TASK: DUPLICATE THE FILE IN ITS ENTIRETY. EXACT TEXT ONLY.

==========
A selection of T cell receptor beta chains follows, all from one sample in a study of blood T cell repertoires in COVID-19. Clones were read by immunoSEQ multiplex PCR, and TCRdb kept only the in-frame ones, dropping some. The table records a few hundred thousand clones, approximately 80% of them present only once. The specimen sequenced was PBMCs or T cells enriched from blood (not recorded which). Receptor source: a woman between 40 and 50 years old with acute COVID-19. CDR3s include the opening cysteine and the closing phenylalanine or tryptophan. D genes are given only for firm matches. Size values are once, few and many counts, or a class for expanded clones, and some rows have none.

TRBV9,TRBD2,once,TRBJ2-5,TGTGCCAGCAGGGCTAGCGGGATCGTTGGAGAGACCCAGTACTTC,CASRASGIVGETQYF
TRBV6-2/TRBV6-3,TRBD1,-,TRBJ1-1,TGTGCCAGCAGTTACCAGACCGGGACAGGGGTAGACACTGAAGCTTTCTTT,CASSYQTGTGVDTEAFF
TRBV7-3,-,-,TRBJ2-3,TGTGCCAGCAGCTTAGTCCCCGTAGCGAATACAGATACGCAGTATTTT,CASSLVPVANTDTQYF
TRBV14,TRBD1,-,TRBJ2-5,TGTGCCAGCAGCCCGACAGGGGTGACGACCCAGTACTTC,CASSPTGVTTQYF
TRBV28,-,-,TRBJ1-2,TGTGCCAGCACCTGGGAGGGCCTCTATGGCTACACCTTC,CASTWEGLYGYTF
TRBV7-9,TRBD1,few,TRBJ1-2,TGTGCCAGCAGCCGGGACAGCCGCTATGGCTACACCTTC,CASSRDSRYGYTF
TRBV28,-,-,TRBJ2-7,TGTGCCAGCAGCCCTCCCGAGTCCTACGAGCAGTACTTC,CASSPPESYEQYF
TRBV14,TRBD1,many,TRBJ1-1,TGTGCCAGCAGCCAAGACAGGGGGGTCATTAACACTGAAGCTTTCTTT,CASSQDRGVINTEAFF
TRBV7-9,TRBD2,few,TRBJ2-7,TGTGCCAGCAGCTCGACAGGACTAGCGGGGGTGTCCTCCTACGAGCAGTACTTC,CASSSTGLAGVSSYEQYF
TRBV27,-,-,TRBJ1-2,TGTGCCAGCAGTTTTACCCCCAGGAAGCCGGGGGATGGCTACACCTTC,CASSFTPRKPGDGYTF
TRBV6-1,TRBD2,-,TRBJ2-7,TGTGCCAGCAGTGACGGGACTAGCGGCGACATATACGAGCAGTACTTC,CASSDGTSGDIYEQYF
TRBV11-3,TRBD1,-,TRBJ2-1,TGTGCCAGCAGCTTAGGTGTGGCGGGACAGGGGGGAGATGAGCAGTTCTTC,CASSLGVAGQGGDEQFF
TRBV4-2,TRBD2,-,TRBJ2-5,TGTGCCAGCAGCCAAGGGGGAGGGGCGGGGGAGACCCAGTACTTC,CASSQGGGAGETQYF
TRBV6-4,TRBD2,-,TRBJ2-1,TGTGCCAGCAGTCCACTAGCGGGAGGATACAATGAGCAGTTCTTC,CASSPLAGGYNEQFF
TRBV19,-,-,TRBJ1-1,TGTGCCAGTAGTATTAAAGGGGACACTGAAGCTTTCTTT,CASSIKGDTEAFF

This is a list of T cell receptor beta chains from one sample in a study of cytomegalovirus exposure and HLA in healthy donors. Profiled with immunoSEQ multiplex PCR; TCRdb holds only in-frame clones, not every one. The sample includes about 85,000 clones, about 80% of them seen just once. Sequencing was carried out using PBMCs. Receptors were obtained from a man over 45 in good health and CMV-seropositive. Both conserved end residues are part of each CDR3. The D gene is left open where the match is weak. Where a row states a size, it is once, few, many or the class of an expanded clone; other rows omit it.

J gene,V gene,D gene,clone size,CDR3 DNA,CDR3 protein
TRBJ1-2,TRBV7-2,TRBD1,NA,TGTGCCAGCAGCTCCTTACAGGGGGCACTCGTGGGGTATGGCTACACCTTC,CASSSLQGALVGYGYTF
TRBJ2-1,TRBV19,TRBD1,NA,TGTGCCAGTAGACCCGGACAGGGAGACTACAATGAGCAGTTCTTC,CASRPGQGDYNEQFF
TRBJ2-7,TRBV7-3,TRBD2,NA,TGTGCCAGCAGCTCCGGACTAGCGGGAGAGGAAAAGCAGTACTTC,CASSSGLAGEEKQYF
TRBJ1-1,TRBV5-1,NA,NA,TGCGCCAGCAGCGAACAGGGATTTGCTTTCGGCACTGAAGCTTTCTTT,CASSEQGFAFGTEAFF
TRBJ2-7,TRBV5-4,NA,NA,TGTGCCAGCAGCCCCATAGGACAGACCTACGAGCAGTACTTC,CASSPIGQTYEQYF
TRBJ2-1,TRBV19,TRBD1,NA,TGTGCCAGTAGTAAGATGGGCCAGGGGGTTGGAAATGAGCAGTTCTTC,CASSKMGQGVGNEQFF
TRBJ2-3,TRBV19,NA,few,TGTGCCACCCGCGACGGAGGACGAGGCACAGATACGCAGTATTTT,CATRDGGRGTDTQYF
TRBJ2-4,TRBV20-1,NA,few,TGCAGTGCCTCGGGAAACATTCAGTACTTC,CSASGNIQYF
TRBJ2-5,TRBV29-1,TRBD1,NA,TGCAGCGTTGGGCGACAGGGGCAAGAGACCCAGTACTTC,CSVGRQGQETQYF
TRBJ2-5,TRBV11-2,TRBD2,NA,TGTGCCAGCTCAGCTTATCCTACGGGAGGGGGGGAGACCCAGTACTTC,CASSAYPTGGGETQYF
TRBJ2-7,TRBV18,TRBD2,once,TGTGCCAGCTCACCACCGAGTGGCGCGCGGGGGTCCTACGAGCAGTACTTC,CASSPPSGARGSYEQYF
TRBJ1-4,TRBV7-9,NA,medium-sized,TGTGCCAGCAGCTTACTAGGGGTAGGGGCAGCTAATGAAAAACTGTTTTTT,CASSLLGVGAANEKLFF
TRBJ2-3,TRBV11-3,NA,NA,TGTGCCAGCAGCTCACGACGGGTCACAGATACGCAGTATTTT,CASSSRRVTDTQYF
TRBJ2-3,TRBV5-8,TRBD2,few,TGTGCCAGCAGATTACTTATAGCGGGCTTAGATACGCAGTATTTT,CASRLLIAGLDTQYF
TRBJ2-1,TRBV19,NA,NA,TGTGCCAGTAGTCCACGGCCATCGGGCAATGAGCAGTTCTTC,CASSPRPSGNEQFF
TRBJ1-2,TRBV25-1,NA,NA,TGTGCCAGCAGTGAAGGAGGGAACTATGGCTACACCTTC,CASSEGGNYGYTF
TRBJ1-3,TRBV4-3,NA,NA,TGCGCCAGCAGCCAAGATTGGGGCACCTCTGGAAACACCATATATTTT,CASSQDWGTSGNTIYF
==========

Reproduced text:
A selection of T cell receptor beta chains follows, all from one sample in a study of blood T cell repertoires in COVID-19. Clones were read by immunoSEQ multiplex PCR, and TCRdb kept only the in-frame ones, dropping some. The table records a few hundred thousand clones, approximately 80% of them present only once. The specimen sequenced was PBMCs or T cells enriched from blood (not recorded which). Receptor source: a woman between 40 and 50 years old with acute COVID-19. CDR3s include the opening cysteine and the closing phenylalanine or tryptophan. D genes are given only for firm matches. Size values are once, few and many counts, or a class for expanded clones, and some rows have none.

TRBV9,TRBD2,once,TRBJ2-5,TGTGCCAGCAGGGCTAGCGGGATCGTTGGAGAGACCCAGTACTTC,CASRASGIVGETQYF
TRBV6-2/TRBV6-3,TRBD1,-,TRBJ1-1,TGTGCCAGCAGTTACCAGACCGGGACAGGGGTAGACACTGAAGCTTTCTTT,CASSYQTGTGVDTEAFF
TRBV7-3,-,-,TRBJ2-3,TGTGCCAGCAGCTTAGTCCCCGTAGCGAATACAGATACGCAGTATTTT,CASSLVPVANTDTQYF
TRBV14,TRBD1,-,TRBJ2-5,TGTGCCAGCAGCCCGACAGGGGTGACGACCCAGTACTTC,CASSPTGVTTQYF
TRBV28,-,-,TRBJ1-2,TGTGCCAGCACCTGGGAGGGCCTCTATGGCTACACCTTC,CASTWEGLYGYTF
TRBV7-9,TRBD1,few,TRBJ1-2,TGTGCCAGCAGCCGGGACAGCCGCTATGGCTACACCTTC,CASSRDSRYGYTF
TRBV28,-,-,TRBJ2-7,TGTGCCAGCAGCCCTCCCGAGTCCTACGAGCAGTACTTC,CASSPPESYEQYF
TRBV14,TRBD1,many,TRBJ1-1,TGTGCCAGCAGCCAAGACAGGGGGGTCATTAACACTGAAGCTTTCTTT,CASSQDRGVINTEAFF
TRBV7-9,TRBD2,few,TRBJ2-7,TGTGCCAGCAGCTCGACAGGACTAGCGGGGGTGTCCTCCTACGAGCAGTACTTC,CASSSTGLAGVSSYEQYF
TRBV27,-,-,TRBJ1-2,TGTGCCAGCAGTTTTACCCCCAGGAAGCCGGGGGATGGCTACACCTTC,CASSFTPRKPGDGYTF
TRBV6-1,TRBD2,-,TRBJ2-7,TGTGCCAGCAGTGACGGGACTAGCGGCGACATATACGAGCAGTACTTC,CASSDGTSGDIYEQYF
TRBV11-3,TRBD1,-,TRBJ2-1,TGTGCCAGCAGCTTAGGTGTGGCGGGACAGGGGGGAGATGAGCAGTTCTTC,CASSLGVAGQGGDEQFF
TRBV4-2,TRBD2,-,TRBJ2-5,TGTGCCAGCAGCCAAGGGGGAGGGGCGGGGGAGACCCAGTACTTC,CASSQGGGAGETQYF
TRBV6-4,TRBD2,-,TRBJ2-1,TGTGCCAGCAGTCCACTAGCGGGAGGATACAATGAGCAGTTCTTC,CASSPLAGGYNEQFF
TRBV19,-,-,TRBJ1-1,TGTGCCAGTAGTATTAAAGGGGACACTGAAGCTTTCTTT,CASSIKGDTEAFF

This is a list of T cell receptor beta chains from one sample in a study of cytomegalovirus exposure and HLA in healthy donors. Profiled with immunoSEQ multiplex PCR; TCRdb holds only in-frame clones, not every one. The sample includes about 85,000 clones, about 80% of them seen just once. Sequencing was carried out using PBMCs. Receptors were obtained from a man over 45 in good health and CMV-seropositive. Both conserved end residues are part of each CDR3. The D gene is left open where the match is weak. Where a row states a size, it is once, few, many or the class of an expanded clone; other rows omit it.

J gene,V gene,D gene,clone size,CDR3 DNA,CDR3 protein
TRBJ1-2,TRBV7-2,TRBD1,NA,TGTGCCAGCAGCTCCTTACAGGGGGCACTCGTGGGGTATGGCTACACCTTC,CASSSLQGALVGYGYTF
TRBJ2-1,TRBV19,TRBD1,NA,TGTGCCAGTAGACCCGGACAGGGAGACTACAATGAGCAGTTCTTC,CASRPGQGDYNEQFF
TRBJ2-7,TRBV7-3,TRBD2,NA,TGTGCCAGCAGCTCCGGACTAGCGGGAGAGGAAAAGCAGTACTTC,CASSSGLAGEEKQYF
TRBJ1-1,TRBV5-1,NA,NA,TGCGCCAGCAGCGAACAGGGATTTGCTTTCGGCACTGAAGCTTTCTTT,CASSEQGFAFGTEAFF
TRBJ2-7,TRBV5-4,NA,NA,TGTGCCAGCAGCCCCATAGGACAGACCTACGAGCAGTACTTC,CASSPIGQTYEQYF
TRBJ2-1,TRBV19,TRBD1,NA,TGTGCCAGTAGTAAGATGGGCCAGGGGGTTGGAAATGAGCAGTTCTTC,CASSKMGQGVGNEQFF
TRBJ2-3,TRBV19,NA,few,TGTGCCACCCGCGACGGAGGACGAGGCACAGATACGCAGTATTTT,CATRDGGRGTDTQYF
TRBJ2-4,TRBV20-1,NA,few,TGCAGTGCCTCGGGAAACATTCAGTACTTC,CSASGNIQYF
TRBJ2-5,TRBV29-1,TRBD1,NA,TGCAGCGTTGGGCGACAGGGGCAAGAGACCCAGTACTTC,CSVGRQGQETQYF
TRBJ2-5,TRBV11-2,TRBD2,NA,TGTGCCAGCTCAGCTTATCCTACGGGAGGGGGGGAGACCCAGTACTTC,CASSAYPTGGGETQYF
TRBJ2-7,TRBV18,TRBD2,once,TGTGCCAGCTCACCACCGAGTGGCGCGCGGGGGTCCTACGAGCAGTACTTC,CASSPPSGARGSYEQYF
TRBJ1-4,TRBV7-9,NA,medium-sized,TGTGCCAGCAGCTTACTAGGGGTAGGGGCAGCTAATGAAAAACTGTTTTTT,CASSLLGVGAANEKLFF
TRBJ2-3,TRBV11-3,NA,NA,TGTGCCAGCAGCTCACGACGGGTCACAGATACGCAGTATTTT,CASSSRRVTDTQYF
TRBJ2-3,TRBV5-8,TRBD2,few,TGTGCCAGCAGATTACTTATAGCGGGCTTAGATACGCAGTATTTT,CASRLLIAGLDTQYF
TRBJ2-1,TRBV19,NA,NA,TGTGCCAGTAGTCCACGGCCATCGGGCAATGAGCAGTTCTTC,CASSPRPSGNEQFF
TRBJ1-2,TRBV25-1,NA,NA,TGTGCCAGCAGTGAAGGAGGGAACTATGGCTACACCTTC,CASSEGGNYGYTF
TRBJ1-3,TRBV4-3,NA,NA,TGCGCCAGCAGCCAAGATTGGGGCACCTCTGGAAACACCATATATTTT,CASSQDWGTSGNTIYF